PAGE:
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Safaricom slashes SMS costs in fresh battle with rivals

FINANCIAL STANDARD
By WINSLEY MASESE | Apr 1st 2014 | 2 min read
By WINSLEY MASESE | April 1st 2014
FINANCIAL STANDARD

By WINSLEY MASESE

Kenya: The battle over control of the telephony industry in Kenya is set to shift to new scales. This follows the slashing of rates for sending short text messages (SMS) across all networks by Safaricom.

It’s also an indication of a corporate strategy to switch its growth gears from voice to data. This is after the latter showed promising returns during the 2013 half-year financial report. “It will now cost you Sh1 to send an SMS across all networks,” the advert appearing Monday read. Sending SMS from Safaricom used to cost about Sh2.

Consolidating market share

This, however, holds for texts that are up to 160 characters. Dubbed bob sasa, the strategy valid from today is part of its approaches to consolidate its market share and leverage on its other services such as M-Pesa.

Being quicker, cheaper and instant, text messages have been viewed as the next growth frontier in the industry, with a growing number of mobile users, especially the youth, preferring to communicate through text compared to voice.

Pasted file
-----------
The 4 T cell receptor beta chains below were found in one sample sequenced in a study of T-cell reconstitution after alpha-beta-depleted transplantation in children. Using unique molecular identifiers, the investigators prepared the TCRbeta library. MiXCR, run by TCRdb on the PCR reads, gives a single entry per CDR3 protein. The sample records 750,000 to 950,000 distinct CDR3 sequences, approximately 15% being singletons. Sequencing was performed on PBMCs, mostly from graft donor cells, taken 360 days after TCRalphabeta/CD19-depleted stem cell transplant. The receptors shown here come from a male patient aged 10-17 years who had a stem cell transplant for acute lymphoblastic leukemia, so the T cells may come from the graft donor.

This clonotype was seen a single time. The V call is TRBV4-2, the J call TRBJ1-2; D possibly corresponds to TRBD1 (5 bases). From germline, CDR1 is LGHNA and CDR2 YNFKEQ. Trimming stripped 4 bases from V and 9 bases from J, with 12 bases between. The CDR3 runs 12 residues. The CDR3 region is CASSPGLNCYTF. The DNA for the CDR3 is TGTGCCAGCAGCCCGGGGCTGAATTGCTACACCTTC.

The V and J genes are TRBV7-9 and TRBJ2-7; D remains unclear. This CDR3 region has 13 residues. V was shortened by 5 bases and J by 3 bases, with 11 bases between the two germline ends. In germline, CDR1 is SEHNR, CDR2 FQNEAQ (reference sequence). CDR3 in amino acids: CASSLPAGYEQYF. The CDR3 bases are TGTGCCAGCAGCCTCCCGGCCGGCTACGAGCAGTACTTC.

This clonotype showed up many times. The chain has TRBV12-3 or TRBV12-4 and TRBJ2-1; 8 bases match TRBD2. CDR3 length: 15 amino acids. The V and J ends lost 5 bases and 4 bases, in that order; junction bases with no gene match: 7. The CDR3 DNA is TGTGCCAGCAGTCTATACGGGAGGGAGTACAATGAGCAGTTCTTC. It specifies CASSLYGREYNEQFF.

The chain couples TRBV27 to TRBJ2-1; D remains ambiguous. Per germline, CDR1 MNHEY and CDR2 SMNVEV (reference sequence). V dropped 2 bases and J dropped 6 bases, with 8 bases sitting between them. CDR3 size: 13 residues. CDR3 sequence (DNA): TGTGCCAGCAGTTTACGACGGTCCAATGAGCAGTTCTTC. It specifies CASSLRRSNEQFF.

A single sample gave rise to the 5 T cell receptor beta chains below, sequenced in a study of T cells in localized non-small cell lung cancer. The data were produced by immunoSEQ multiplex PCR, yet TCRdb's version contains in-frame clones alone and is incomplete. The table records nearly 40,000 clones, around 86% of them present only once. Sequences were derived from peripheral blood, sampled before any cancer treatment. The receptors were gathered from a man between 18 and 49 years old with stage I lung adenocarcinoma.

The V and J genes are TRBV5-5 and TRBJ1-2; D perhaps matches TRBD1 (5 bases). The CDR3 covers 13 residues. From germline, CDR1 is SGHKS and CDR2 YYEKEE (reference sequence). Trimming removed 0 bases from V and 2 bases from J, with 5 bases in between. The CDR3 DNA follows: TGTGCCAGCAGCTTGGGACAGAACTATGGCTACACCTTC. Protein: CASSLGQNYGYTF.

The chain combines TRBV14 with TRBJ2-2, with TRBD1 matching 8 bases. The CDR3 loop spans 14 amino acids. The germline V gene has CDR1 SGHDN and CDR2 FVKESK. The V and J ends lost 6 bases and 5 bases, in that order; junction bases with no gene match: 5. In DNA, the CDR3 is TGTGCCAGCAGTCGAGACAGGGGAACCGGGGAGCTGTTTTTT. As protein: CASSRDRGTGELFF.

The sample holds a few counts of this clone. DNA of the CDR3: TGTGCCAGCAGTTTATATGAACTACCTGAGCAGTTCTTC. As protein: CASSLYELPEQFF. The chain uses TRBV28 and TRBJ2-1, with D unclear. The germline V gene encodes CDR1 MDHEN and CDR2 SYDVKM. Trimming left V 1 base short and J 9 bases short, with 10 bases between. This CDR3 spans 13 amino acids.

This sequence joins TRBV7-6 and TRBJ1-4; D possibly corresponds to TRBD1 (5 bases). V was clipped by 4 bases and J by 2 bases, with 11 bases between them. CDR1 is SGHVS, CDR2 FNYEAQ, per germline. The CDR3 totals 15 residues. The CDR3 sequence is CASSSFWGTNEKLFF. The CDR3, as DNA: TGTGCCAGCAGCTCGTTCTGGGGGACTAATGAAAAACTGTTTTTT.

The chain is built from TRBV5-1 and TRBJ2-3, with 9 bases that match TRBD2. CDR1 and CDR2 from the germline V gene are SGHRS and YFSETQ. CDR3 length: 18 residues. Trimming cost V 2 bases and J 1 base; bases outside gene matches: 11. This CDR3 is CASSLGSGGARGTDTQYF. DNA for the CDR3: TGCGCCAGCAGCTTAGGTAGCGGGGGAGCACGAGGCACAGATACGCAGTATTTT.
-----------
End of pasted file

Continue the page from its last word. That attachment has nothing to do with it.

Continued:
During the 2012/2013 financial year, the Communications Commission of Kenya (CCK) ICT sector fourth quarter report indicated that total local mobile traffic declined by 1.1 per cent, recording a total of 7.1 billion minutes compared to 7.18 billion in the previous quarter.  The overall mobile voice traffic per subscriber dropped from 81.1 minutes recorded in the previous quarter to 78.4 minutes. “The decline in mobile voice traffic could be due to availability of affordable communication alternatives such as SMS and other mobile applications such as WhatsApp that have continued to gain popularity and hence affecting growth in local mobile traffic,” says CCK.

The report also indicated a growth in text message usage with a total number of SMS messages standing at 4.3 billion up from four billion posted in the previous quarter. The development comes at a time when Airtel and Safaricom prepare to acquire Essar Kenya Ltd (yuMobile) assets through a joint bid. By acquiring yu’s assets, Safaricom expects to improve its service quality. The latest CCK report ranked Orange as the best quality of service network in 2013. In its half-year profit, non-voice service revenue streams recorded a 30 per cent improvement with Chief Executive Bob Collymore attributing it to continued execution to diversify revenues.

SMS had the highest growth of any single revenue stream at 48.7 per cent to Sh6.35 billion. Safaricom has also been granted approval by the Capital Markets Authority for the issuance and listing of an additional 20.8 million ordinary shares to the Safaricom Employees Share Option Plan.

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